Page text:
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What’s with this “Wren” thing?
The oldest extant version of the fable
are presenting here appeared in 1913 in the first volume of a two-volume anthology
Saxon folktales (Plattdeutsche
Volksmärchen “Low German Folktales”)
collected by Wilhelm Wisser (1843–1935). Read
sing this forum has been a great source of information on the Germanic tongues, and more importantly the local dialects, which all to often are derided as being bad versions of the applicable mother tongue.
My interest is in the dialects as opposed to the greater languages, the local spoken tongue, with its influences that tell its history and the story of those who speak it.
My initial interest is Gaelic revival and modernisation. While Gaelic is not Germanic at all, I just mention it in passing to explain my background. The website I run to discuss this argument is www.teanganua.pro.ie—you can head on over to check it out.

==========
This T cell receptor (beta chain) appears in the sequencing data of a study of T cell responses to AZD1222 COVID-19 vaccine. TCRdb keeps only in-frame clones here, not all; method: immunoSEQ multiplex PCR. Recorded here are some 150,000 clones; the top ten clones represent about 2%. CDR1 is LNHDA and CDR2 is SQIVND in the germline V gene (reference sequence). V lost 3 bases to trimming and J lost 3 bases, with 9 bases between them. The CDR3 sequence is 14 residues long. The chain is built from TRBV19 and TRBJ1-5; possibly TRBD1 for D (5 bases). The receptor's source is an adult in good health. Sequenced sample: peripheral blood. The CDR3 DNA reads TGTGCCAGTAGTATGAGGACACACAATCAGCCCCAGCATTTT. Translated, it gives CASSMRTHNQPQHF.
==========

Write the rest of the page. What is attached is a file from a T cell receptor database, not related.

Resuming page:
My second area of interest are the Hiberno-English languages, from the accented speech of East Galway to the language of the Scots of Ulster: Ullans.
The loss of a lot of these accents and dialects is to be a poorer people as a result: as these, as much as anything are our culture.
I am not college-educated, but I am an amateur linguist with great interest and little ability! Currently learning Serbian, and trying to expand the little Polish vocabulary I have is keeping me busy.
It is great to be part of this listserve.
Go raimh maith agat, agus maith is fear liom an ait idirlion seo.
(Thank you, I really like this website)